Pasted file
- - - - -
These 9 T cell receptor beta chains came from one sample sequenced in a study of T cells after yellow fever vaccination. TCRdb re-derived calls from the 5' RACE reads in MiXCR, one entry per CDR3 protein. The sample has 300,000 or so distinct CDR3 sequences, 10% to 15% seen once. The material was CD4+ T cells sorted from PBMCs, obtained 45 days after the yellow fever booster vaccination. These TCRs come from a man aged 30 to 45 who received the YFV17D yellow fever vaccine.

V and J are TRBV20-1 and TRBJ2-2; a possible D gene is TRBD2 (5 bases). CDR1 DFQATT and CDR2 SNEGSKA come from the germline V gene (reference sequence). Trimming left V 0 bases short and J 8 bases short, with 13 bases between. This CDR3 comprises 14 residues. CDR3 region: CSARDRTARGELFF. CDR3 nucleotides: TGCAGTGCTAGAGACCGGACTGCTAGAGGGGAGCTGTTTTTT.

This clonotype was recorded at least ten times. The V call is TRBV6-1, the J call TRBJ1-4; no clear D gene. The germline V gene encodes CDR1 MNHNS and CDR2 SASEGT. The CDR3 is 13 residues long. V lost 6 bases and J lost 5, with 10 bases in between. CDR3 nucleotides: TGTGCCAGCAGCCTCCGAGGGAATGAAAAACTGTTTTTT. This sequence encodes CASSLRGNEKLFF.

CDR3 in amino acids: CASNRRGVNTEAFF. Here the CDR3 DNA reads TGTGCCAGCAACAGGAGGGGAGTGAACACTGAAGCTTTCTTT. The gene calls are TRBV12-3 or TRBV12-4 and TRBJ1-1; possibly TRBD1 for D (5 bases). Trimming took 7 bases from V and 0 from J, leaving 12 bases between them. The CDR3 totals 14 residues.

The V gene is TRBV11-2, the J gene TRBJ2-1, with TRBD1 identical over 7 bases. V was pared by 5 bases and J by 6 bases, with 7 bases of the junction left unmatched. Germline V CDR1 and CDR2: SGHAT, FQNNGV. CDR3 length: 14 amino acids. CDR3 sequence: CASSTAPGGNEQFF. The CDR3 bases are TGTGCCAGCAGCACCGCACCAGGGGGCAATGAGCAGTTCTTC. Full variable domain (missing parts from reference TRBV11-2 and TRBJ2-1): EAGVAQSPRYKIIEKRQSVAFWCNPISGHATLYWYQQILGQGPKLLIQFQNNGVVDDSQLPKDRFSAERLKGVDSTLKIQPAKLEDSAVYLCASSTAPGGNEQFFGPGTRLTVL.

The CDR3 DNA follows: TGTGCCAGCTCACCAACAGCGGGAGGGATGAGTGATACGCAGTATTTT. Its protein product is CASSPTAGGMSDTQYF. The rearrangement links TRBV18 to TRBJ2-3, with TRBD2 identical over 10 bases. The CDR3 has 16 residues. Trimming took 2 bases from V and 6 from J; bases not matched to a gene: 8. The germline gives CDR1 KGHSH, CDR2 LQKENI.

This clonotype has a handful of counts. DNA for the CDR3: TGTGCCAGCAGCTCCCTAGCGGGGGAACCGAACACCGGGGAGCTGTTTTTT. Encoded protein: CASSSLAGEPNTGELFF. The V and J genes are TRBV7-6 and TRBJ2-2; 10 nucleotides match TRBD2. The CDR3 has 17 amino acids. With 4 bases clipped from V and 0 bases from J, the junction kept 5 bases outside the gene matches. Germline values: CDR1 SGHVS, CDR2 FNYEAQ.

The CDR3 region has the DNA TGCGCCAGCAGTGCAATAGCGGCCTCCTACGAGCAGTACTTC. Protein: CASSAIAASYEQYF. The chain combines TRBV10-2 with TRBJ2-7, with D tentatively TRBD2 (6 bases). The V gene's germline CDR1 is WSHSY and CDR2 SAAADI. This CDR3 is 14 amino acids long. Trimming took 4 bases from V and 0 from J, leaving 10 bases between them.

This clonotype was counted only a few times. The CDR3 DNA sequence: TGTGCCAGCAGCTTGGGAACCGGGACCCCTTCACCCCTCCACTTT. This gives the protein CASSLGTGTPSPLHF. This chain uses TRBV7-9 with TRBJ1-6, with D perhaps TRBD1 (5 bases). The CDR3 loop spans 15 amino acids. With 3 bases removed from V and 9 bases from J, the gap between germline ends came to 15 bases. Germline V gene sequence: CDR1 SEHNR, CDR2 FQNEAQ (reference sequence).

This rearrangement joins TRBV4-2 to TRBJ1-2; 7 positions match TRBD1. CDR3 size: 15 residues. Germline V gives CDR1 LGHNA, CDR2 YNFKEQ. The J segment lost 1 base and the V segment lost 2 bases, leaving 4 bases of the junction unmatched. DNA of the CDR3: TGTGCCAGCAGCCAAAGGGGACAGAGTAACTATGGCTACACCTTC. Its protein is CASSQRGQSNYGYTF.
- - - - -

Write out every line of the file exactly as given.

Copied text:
These 9 T cell receptor beta chains came from one sample sequenced in a study of T cells after yellow fever vaccination. TCRdb re-derived calls from the 5' RACE reads in MiXCR, one entry per CDR3 protein. The sample has 300,000 or so distinct CDR3 sequences, 10% to 15% seen once. The material was CD4+ T cells sorted from PBMCs, obtained 45 days after the yellow fever booster vaccination. These TCRs come from a man aged 30 to 45 who received the YFV17D yellow fever vaccine.

V and J are TRBV20-1 and TRBJ2-2; a possible D gene is TRBD2 (5 bases). CDR1 DFQATT and CDR2 SNEGSKA come from the germline V gene (reference sequence). Trimming left V 0 bases short and J 8 bases short, with 13 bases between. This CDR3 comprises 14 residues. CDR3 region: CSARDRTARGELFF. CDR3 nucleotides: TGCAGTGCTAGAGACCGGACTGCTAGAGGGGAGCTGTTTTTT.

This clonotype was recorded at least ten times. The V call is TRBV6-1, the J call TRBJ1-4; no clear D gene. The germline V gene encodes CDR1 MNHNS and CDR2 SASEGT. The CDR3 is 13 residues long. V lost 6 bases and J lost 5, with 10 bases in between. CDR3 nucleotides: TGTGCCAGCAGCCTCCGAGGGAATGAAAAACTGTTTTTT. This sequence encodes CASSLRGNEKLFF.

CDR3 in amino acids: CASNRRGVNTEAFF. Here the CDR3 DNA reads TGTGCCAGCAACAGGAGGGGAGTGAACACTGAAGCTTTCTTT. The gene calls are TRBV12-3 or TRBV12-4 and TRBJ1-1; possibly TRBD1 for D (5 bases). Trimming took 7 bases from V and 0 from J, leaving 12 bases between them. The CDR3 totals 14 residues.

The V gene is TRBV11-2, the J gene TRBJ2-1, with TRBD1 identical over 7 bases. V was pared by 5 bases and J by 6 bases, with 7 bases of the junction left unmatched. Germline V CDR1 and CDR2: SGHAT, FQNNGV. CDR3 length: 14 amino acids. CDR3 sequence: CASSTAPGGNEQFF. The CDR3 bases are TGTGCCAGCAGCACCGCACCAGGGGGCAATGAGCAGTTCTTC. Full variable domain (missing parts from reference TRBV11-2 and TRBJ2-1): EAGVAQSPRYKIIEKRQSVAFWCNPISGHATLYWYQQILGQGPKLLIQFQNNGVVDDSQLPKDRFSAERLKGVDSTLKIQPAKLEDSAVYLCASSTAPGGNEQFFGPGTRLTVL.

The CDR3 DNA follows: TGTGCCAGCTCACCAACAGCGGGAGGGATGAGTGATACGCAGTATTTT. Its protein product is CASSPTAGGMSDTQYF. The rearrangement links TRBV18 to TRBJ2-3, with TRBD2 identical over 10 bases. The CDR3 has 16 residues. Trimming took 2 bases from V and 6 from J; bases not matched to a gene: 8. The germline gives CDR1 KGHSH, CDR2 LQKENI.

This clonotype has a handful of counts. DNA for the CDR3: TGTGCCAGCAGCTCCCTAGCGGGGGAACCGAACACCGGGGAGCTGTTTTTT. Encoded protein: CASSSLAGEPNTGELFF. The V and J genes are TRBV7-6 and TRBJ2-2; 10 nucleotides match TRBD2. The CDR3 has 17 amino acids. With 4 bases clipped from V and 0 bases from J, the junction kept 5 bases outside the gene matches. Germline values: CDR1 SGHVS, CDR2 FNYEAQ.

The CDR3 region has the DNA TGCGCCAGCAGTGCAATAGCGGCCTCCTACGAGCAGTACTTC. Protein: CASSAIAASYEQYF. The chain combines TRBV10-2 with TRBJ2-7, with D tentatively TRBD2 (6 bases). The V gene's germline CDR1 is WSHSY and CDR2 SAAADI. This CDR3 is 14 amino acids long. Trimming took 4 bases from V and 0 from J, leaving 10 bases between them.

This clonotype was counted only a few times. The CDR3 DNA sequence: TGTGCCAGCAGCTTGGGAACCGGGACCCCTTCACCCCTCCACTTT. This gives the protein CASSLGTGTPSPLHF. This chain uses TRBV7-9 with TRBJ1-6, with D perhaps TRBD1 (5 bases). The CDR3 loop spans 15 amino acids. With 3 bases removed from V and 9 bases from J, the gap between germline ends came to 15 bases. Germline V gene sequence: CDR1 SEHNR, CDR2 FQNEAQ (reference sequence).

This rearrangement joins TRBV4-2 to TRBJ1-2; 7 positions match TRBD1. CDR3 size: 15 residues. Germline V gives CDR1 LGHNA, CDR2 YNFKEQ. The J segment lost 1 base and the V segment lost 2 bases, leaving 4 bases of the junction unmatched. DNA of the CDR3: TGTGCCAGCAGCCAAAGGGGACAGAGTAACTATGGCTACACCTTC. Its protein is CASSQRGQSNYGYTF.